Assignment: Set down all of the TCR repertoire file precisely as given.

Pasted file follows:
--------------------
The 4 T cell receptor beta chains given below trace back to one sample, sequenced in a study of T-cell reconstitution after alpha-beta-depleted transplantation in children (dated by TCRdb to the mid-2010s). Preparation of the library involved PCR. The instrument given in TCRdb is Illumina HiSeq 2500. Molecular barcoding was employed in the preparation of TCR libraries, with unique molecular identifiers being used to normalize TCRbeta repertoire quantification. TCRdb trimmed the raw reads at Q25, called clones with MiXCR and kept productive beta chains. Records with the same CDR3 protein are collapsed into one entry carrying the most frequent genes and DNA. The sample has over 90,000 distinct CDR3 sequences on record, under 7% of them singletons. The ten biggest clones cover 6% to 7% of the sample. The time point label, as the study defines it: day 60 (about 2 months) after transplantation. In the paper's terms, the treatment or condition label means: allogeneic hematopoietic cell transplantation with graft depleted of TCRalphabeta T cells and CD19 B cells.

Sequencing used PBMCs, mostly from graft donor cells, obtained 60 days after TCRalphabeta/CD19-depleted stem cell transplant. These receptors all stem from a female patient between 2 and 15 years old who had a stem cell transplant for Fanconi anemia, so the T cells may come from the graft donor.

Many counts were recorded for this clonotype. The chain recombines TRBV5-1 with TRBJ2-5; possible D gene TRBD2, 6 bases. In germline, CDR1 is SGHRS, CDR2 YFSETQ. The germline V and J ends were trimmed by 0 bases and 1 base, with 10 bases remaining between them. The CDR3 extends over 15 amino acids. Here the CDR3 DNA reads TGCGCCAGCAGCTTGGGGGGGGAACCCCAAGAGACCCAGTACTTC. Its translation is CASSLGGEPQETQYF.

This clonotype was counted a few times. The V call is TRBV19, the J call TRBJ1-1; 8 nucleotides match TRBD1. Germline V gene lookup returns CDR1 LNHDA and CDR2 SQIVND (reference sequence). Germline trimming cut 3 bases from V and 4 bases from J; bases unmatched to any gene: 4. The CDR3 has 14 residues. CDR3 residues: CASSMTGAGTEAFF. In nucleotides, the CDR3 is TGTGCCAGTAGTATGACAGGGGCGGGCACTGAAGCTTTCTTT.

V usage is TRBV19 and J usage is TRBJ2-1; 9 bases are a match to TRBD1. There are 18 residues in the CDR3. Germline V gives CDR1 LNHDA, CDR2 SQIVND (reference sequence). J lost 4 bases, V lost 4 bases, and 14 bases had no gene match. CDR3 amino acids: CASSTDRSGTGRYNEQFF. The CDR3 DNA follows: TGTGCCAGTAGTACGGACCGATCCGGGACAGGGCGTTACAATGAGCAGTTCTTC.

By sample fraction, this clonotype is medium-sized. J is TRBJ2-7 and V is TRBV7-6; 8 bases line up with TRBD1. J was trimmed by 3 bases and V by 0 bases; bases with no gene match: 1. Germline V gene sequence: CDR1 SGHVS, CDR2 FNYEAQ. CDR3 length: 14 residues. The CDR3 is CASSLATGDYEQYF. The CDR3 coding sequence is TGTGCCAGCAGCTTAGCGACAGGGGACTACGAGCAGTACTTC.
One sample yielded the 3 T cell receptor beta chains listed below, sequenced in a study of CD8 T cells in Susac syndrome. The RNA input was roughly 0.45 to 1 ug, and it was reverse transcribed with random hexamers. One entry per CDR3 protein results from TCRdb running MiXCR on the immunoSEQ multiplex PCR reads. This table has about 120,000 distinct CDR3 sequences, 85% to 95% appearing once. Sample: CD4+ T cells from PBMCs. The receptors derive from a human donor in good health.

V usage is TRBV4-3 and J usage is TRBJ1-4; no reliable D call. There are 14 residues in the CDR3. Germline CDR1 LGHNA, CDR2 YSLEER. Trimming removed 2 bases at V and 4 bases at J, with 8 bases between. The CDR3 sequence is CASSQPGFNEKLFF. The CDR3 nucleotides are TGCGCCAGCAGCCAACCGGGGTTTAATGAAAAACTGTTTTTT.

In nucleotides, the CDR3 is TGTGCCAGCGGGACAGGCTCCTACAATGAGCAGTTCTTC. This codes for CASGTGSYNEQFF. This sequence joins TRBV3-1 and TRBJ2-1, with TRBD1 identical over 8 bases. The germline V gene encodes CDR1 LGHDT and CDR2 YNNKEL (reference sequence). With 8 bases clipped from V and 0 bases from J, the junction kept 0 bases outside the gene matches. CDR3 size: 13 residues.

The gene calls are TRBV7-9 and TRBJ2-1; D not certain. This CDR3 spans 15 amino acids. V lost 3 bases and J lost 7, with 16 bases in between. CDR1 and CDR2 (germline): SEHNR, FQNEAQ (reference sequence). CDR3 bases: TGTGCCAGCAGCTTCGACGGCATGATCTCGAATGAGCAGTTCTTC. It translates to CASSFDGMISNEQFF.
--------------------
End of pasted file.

The 4 T cell receptor beta chains given below trace back to one sample, sequenced in a study of T-cell reconstitution after alpha-beta-depleted transplantation in children (dated by TCRdb to the mid-2010s). Preparation of the library involved PCR. The instrument given in TCRdb is Illumina HiSeq 2500. Molecular barcoding was employed in the preparation of TCR libraries, with unique molecular identifiers being used to normalize TCRbeta repertoire quantification. TCRdb trimmed the raw reads at Q25, called clones with MiXCR and kept productive beta chains. Records with the same CDR3 protein are collapsed into one entry carrying the most frequent genes and DNA. The sample has over 90,000 distinct CDR3 sequences on record, under 7% of them singletons. The ten biggest clones cover 6% to 7% of the sample. The time point label, as the study defines it: day 60 (about 2 months) after transplantation. In the paper's terms, the treatment or condition label means: allogeneic hematopoietic cell transplantation with graft depleted of TCRalphabeta T cells and CD19 B cells.

Sequencing used PBMCs, mostly from graft donor cells, obtained 60 days after TCRalphabeta/CD19-depleted stem cell transplant. These receptors all stem from a female patient between 2 and 15 years old who had a stem cell transplant for Fanconi anemia, so the T cells may come from the graft donor.

Many counts were recorded for this clonotype. The chain recombines TRBV5-1 with TRBJ2-5; possible D gene TRBD2, 6 bases. In germline, CDR1 is SGHRS, CDR2 YFSETQ. The germline V and J ends were trimmed by 0 bases and 1 base, with 10 bases remaining between them. The CDR3 extends over 15 amino acids. Here the CDR3 DNA reads TGCGCCAGCAGCTTGGGGGGGGAACCCCAAGAGACCCAGTACTTC. Its translation is CASSLGGEPQETQYF.

This clonotype was counted a few times. The V call is TRBV19, the J call TRBJ1-1; 8 nucleotides match TRBD1. Germline V gene lookup returns CDR1 LNHDA and CDR2 SQIVND (reference sequence). Germline trimming cut 3 bases from V and 4 bases from J; bases unmatched to any gene: 4. The CDR3 has 14 residues. CDR3 residues: CASSMTGAGTEAFF. In nucleotides, the CDR3 is TGTGCCAGTAGTATGACAGGGGCGGGCACTGAAGCTTTCTTT.

V usage is TRBV19 and J usage is TRBJ2-1; 9 bases are a match to TRBD1. There are 18 residues in the CDR3. Germline V gives CDR1 LNHDA, CDR2 SQIVND (reference sequence). J lost 4 bases, V lost 4 bases, and 14 bases had no gene match. CDR3 amino acids: CASSTDRSGTGRYNEQFF. The CDR3 DNA follows: TGTGCCAGTAGTACGGACCGATCCGGGACAGGGCGTTACAATGAGCAGTTCTTC.

By sample fraction, this clonotype is medium-sized. J is TRBJ2-7 and V is TRBV7-6; 8 bases line up with TRBD1. J was trimmed by 3 bases and V by 0 bases; bases with no gene match: 1. Germline V gene sequence: CDR1 SGHVS, CDR2 FNYEAQ. CDR3 length: 14 residues. The CDR3 is CASSLATGDYEQYF. The CDR3 coding sequence is TGTGCCAGCAGCTTAGCGACAGGGGACTACGAGCAGTACTTC.
One sample yielded the 3 T cell receptor beta chains listed below, sequenced in a study of CD8 T cells in Susac syndrome. The RNA input was roughly 0.45 to 1 ug, and it was reverse transcribed with random hexamers. One entry per CDR3 protein results from TCRdb running MiXCR on the immunoSEQ multiplex PCR reads. This table has about 120,000 distinct CDR3 sequences, 85% to 95% appearing once. Sample: CD4+ T cells from PBMCs. The receptors derive from a human donor in good health.

V usage is TRBV4-3 and J usage is TRBJ1-4; no reliable D call. There are 14 residues in the CDR3. Germline CDR1 LGHNA, CDR2 YSLEER. Trimming removed 2 bases at V and 4 bases at J, with 8 bases between. The CDR3 sequence is CASSQPGFNEKLFF. The CDR3 nucleotides are TGCGCCAGCAGCCAACCGGGGTTTAATGAAAAACTGTTTTTT.

In nucleotides, the CDR3 is TGTGCCAGCGGGACAGGCTCCTACAATGAGCAGTTCTTC. This codes for CASGTGSYNEQFF. This sequence joins TRBV3-1 and TRBJ2-1, with TRBD1 identical over 8 bases. The germline V gene encodes CDR1 LGHDT and CDR2 YNNKEL (reference sequence). With 8 bases clipped from V and 0 bases from J, the junction kept 0 bases outside the gene matches. CDR3 size: 13 residues.

The gene calls are TRBV7-9 and TRBJ2-1; D not certain. This CDR3 spans 15 amino acids. V lost 3 bases and J lost 7, with 16 bases in between. CDR1 and CDR2 (germline): SEHNR, FQNEAQ (reference sequence). CDR3 bases: TGTGCCAGCAGCTTCGACGGCATGATCTCGAATGAGCAGTTCTTC. It translates to CASSFDGMISNEQFF.